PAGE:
- Problem set 4 due (Wednesday)
- Problem set 5 distributed (Friday)
- Relethford Chapter 5
- Overheads May 2
- Overheads May 4
- Problem set 5 due (Wednesday)
- Review session
- In-Class Midterm Exam: Friday, May 6
- Relethford Chapter 6
- Overheads May 9
- Overheads May 11
- Overheads May 13
- Paper topics distributed (Wednesday)
- Problem set 6 distributed (Friday)
- Relethford Chapter 7
- Hartl and Clark Chapter 5 & 6.1
- Hedrick PW (2003) Hopi Indians, "cultural" selection, and albinism. American Journal of Physical Anthropology 121:151-6.
- Luzzatto L and Notaro R (2001) Protecting against bad air. Science 293:442-3.
- Tishkof SA, Varkonyi R, Cahinhinan N, Abbes S, Argyropoulos G, Destro-Bisol G, Drousiotou A, Dangerfield B, Lefranc G, Loiselet J, Piro A, Stoneking M, Tagarelli A, Tagarelli G, Touma EH, Willimas SM, Clark AG (2001) Haplotype diversity and linkage disequilibrium at human G6PD: Recent origin of alleles that confer malarial resistance. Science 293:455-62.
- Relethford Chapter 8
- Wright S (1988) Surfaces of selective value revisited. The American Naturalist 131:115-23.
- Li H, Cai X, Winograd-Cort ER, Wen B, Cheng X, Qin Z, Liu W, Liu Y, Pan S, Qian J, Tan C-C, Jin L (2007) Mitochondial DNA diversity and populatin differentiation in southern East Asia. American Journal of Physical Anthropology 134:481-8.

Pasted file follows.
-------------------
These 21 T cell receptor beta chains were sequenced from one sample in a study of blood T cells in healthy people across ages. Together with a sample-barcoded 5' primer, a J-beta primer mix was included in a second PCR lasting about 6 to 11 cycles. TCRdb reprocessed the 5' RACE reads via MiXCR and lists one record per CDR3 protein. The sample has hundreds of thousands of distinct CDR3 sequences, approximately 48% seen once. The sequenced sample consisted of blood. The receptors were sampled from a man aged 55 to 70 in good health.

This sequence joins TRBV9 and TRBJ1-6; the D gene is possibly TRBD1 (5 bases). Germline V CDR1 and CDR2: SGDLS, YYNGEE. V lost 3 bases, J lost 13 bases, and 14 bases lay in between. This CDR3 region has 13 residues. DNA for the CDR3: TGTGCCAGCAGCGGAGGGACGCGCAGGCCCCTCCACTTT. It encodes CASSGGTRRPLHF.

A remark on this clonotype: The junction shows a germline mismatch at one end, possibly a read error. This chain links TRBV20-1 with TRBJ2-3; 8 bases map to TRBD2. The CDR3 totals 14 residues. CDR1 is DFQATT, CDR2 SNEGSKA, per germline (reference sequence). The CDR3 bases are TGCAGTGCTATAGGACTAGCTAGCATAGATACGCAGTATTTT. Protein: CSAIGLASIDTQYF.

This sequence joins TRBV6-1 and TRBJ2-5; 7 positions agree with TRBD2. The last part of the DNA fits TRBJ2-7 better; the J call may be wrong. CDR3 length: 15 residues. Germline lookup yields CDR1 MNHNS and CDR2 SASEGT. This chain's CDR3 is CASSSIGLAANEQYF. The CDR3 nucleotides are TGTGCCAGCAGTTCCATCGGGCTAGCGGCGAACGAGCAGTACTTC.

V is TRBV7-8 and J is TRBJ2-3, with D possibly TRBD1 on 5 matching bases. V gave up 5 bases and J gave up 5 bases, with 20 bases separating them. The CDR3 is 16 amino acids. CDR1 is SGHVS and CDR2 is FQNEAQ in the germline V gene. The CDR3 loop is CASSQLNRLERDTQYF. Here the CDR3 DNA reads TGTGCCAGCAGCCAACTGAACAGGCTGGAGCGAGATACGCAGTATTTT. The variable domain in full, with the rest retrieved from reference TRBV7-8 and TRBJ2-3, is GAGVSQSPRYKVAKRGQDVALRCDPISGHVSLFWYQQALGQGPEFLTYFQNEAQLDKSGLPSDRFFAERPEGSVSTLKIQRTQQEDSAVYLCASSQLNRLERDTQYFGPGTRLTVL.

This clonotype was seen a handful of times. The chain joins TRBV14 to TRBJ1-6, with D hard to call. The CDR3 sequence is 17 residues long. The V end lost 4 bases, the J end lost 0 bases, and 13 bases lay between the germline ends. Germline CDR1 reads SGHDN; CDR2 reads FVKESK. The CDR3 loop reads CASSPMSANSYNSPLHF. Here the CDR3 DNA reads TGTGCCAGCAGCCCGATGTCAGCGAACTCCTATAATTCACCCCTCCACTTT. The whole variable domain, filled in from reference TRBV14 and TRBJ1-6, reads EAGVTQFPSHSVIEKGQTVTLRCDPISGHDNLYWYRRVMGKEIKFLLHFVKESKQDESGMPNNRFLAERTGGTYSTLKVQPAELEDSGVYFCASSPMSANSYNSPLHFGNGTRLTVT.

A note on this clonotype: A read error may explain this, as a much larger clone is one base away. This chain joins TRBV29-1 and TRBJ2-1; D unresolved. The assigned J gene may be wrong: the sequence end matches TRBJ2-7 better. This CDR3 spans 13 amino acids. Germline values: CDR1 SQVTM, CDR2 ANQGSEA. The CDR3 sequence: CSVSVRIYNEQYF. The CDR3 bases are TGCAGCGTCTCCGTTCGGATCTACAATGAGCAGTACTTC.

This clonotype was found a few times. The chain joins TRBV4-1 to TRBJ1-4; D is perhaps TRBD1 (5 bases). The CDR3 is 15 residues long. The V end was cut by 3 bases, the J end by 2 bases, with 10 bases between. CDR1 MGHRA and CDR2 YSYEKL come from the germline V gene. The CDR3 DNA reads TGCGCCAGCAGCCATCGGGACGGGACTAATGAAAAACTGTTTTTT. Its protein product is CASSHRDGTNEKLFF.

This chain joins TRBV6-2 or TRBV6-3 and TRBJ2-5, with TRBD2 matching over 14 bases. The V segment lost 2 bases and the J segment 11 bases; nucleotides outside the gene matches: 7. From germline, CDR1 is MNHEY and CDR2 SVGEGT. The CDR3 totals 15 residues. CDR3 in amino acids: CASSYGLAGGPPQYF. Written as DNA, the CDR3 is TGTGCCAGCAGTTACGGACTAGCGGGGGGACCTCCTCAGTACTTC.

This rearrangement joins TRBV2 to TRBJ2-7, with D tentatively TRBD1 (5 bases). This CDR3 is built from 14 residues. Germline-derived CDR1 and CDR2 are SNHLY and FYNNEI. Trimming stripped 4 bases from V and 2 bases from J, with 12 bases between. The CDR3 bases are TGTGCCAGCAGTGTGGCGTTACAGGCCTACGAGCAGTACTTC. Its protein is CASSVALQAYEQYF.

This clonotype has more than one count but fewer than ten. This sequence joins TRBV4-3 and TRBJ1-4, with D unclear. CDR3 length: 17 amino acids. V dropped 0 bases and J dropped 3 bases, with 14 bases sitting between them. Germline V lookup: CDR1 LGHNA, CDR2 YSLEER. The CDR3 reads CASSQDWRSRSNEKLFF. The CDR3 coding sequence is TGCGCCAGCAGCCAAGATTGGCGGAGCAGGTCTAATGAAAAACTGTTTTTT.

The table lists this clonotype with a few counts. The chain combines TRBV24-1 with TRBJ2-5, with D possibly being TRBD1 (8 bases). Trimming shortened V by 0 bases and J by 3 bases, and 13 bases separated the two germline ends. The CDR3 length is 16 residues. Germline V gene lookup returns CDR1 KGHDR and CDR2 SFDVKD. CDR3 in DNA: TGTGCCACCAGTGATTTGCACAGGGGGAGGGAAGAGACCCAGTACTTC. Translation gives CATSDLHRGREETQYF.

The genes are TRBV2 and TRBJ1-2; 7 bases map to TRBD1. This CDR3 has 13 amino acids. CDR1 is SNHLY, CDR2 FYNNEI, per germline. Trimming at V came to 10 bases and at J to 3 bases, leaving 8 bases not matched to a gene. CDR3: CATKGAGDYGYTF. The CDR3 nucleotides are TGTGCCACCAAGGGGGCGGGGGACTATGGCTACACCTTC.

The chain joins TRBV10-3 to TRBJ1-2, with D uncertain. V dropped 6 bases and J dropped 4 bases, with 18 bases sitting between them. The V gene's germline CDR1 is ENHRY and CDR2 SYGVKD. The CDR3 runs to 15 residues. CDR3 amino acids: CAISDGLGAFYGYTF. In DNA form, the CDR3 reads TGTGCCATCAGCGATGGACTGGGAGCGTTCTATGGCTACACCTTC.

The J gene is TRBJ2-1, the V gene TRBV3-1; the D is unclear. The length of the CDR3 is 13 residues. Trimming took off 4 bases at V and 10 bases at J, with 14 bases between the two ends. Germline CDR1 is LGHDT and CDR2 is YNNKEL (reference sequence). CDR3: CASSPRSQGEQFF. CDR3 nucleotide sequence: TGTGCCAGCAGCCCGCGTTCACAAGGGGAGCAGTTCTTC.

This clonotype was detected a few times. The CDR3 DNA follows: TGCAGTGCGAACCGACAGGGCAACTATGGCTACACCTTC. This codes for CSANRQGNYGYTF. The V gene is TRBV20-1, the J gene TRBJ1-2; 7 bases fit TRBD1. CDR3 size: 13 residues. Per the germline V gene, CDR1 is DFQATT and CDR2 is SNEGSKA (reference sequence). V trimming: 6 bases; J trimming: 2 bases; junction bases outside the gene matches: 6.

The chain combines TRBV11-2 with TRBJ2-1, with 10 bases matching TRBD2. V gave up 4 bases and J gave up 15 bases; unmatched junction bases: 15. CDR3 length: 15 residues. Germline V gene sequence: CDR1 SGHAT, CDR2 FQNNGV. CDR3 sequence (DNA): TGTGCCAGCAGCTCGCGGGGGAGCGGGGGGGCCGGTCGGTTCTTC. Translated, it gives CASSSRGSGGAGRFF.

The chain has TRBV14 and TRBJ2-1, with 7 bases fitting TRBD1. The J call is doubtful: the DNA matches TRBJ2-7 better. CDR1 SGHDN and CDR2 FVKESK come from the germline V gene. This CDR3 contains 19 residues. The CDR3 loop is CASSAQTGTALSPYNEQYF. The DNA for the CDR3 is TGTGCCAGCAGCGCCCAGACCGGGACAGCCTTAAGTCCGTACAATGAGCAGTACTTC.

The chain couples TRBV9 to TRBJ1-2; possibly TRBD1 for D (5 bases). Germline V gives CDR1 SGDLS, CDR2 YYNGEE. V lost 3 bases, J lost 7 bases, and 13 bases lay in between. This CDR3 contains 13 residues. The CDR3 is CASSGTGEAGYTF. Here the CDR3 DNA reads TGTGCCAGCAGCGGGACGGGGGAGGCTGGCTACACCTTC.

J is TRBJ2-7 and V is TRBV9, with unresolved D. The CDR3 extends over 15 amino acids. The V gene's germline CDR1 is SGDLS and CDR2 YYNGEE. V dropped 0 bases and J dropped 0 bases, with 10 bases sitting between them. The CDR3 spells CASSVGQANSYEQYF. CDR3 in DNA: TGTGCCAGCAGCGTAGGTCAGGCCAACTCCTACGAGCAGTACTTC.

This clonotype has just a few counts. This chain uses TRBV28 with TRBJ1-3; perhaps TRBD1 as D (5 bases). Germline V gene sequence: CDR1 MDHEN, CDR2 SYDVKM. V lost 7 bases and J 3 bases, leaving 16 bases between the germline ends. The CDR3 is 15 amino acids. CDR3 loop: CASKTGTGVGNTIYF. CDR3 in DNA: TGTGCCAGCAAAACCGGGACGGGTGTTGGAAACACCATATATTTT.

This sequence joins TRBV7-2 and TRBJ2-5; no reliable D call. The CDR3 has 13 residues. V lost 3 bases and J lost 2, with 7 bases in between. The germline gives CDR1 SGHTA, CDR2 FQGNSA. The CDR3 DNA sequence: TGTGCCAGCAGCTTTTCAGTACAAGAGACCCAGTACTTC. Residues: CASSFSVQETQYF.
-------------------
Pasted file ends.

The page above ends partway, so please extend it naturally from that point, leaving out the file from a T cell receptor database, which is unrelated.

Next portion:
- Overheads May 23
- Overheads May 25
- Overheads May 27
- Problem set 6 due (Wednesday)
- Problem set 7 distributed (Wednesday)
- Practice problems for Final exam
- Relethford Chapter 9
- Krings M, Stone A, Schmitz RW, Krainitzki H, Stoneking M, Paabo S (1997) Neandertal DNA sequences and the origin of modern humans. Cell 90:19-30.
- Cann RL, Stoneking M, Wilson AC (1987) Mitochondrial DNA and human evolution. Nature 325(6099):31-6.
- Reich D, Thangaraj K, Patterson N, Price AL, Singh L (2009) Reconstructing Indian population history. Nature 461:489-494.
- Harpending HC, Batzer MA, Gurven M, Jorde LB, Rogers AR and Sherry ST (1998) Genetic traces of ancient demography. Proceedings of the National Academy of Sciences 95:1961-7.
- Reich D, et al. (2010) Genetic history of an archaic hominin group from Denisova Cave in Siberia. Nature 468:1053-60.
- Veeramah KR, Hammer MF (2014) The impact of whole-genome sequencing on the reconstruction of human population history. Nature Reviews Genetics 15(3):149-62. doi: 10.1038/nrg3625
- Practice problems distributed
- Final Exam Review Session
- Problem set 7 due (Wednesday)
- Papers due (Monday, Jun 6, at the exam)